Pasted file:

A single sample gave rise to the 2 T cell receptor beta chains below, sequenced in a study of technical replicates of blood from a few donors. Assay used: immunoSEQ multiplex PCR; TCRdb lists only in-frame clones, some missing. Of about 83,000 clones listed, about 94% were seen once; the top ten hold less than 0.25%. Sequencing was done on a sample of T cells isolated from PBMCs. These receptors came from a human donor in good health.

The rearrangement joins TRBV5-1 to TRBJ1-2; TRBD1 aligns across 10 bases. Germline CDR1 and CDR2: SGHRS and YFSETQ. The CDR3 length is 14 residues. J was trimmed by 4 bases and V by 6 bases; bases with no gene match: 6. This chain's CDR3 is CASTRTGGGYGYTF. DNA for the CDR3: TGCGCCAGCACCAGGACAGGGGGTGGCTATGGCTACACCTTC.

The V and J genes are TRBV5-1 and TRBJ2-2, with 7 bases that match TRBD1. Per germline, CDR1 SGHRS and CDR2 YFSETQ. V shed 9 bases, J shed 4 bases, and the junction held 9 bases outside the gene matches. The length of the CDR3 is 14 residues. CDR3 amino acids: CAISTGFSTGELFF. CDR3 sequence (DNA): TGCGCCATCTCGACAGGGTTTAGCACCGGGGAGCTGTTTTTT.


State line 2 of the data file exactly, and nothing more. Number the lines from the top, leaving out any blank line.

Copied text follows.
The rearrangement joins TRBV5-1 to TRBJ1-2; TRBD1 aligns across 10 bases. Germline CDR1 and CDR2: SGHRS and YFSETQ. The CDR3 length is 14 residues. J was trimmed by 4 bases and V by 6 bases; bases with no gene match: 6. This chain's CDR3 is CASTRTGGGYGYTF. DNA for the CDR3: TGCGCCAGCACCAGGACAGGGGGTGGCTATGGCTACACCTTC.